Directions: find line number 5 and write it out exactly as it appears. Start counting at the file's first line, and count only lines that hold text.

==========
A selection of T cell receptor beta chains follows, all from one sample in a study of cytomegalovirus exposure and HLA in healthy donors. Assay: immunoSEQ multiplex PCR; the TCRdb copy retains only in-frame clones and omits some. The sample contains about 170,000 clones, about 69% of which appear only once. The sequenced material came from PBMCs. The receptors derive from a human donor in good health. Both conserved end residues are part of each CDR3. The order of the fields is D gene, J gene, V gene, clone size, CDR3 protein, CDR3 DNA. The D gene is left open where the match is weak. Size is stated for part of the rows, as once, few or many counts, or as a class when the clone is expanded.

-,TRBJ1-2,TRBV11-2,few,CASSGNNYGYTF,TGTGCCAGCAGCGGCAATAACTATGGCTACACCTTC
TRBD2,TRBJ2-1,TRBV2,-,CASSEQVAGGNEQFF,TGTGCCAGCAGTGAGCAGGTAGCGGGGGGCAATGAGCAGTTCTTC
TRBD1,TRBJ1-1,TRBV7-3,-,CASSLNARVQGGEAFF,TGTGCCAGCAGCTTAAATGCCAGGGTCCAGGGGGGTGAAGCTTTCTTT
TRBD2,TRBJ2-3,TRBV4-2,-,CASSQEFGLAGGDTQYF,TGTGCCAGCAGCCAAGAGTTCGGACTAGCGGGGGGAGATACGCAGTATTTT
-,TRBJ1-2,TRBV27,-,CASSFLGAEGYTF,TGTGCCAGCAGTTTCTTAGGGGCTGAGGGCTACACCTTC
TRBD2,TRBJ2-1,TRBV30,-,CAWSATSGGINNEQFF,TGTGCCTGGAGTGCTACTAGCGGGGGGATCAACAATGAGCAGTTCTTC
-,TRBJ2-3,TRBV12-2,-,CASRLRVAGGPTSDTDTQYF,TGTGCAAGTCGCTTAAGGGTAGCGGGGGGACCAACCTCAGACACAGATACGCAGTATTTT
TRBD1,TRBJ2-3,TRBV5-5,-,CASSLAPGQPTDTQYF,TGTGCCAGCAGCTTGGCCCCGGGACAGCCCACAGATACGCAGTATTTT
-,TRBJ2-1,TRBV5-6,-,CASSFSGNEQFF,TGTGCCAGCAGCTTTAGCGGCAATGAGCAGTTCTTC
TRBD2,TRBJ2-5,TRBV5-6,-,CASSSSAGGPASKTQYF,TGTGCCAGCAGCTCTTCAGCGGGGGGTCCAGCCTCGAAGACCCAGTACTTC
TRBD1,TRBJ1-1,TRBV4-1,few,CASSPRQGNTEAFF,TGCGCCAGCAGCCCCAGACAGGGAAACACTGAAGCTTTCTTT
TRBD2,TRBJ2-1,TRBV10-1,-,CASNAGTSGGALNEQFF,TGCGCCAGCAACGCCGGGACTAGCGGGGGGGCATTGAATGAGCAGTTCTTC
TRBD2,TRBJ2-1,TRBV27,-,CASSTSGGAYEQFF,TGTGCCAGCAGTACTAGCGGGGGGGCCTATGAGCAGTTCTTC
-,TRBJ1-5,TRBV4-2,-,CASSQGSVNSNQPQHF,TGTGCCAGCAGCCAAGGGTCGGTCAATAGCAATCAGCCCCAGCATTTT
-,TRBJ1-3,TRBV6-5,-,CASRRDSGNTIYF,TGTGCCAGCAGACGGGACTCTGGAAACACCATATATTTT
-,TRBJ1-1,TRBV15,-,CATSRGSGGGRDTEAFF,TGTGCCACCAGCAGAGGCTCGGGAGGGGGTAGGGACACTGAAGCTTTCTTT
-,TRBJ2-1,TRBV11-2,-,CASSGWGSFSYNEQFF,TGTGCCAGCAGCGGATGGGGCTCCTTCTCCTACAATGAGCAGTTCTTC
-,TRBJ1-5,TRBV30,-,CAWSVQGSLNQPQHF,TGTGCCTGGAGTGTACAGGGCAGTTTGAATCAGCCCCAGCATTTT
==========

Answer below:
TRBD2,TRBJ2-3,TRBV4-2,-,CASSQEFGLAGGDTQYF,TGTGCCAGCAGCCAAGAGTTCGGACTAGCGGGGGGAGATACGCAGTATTTT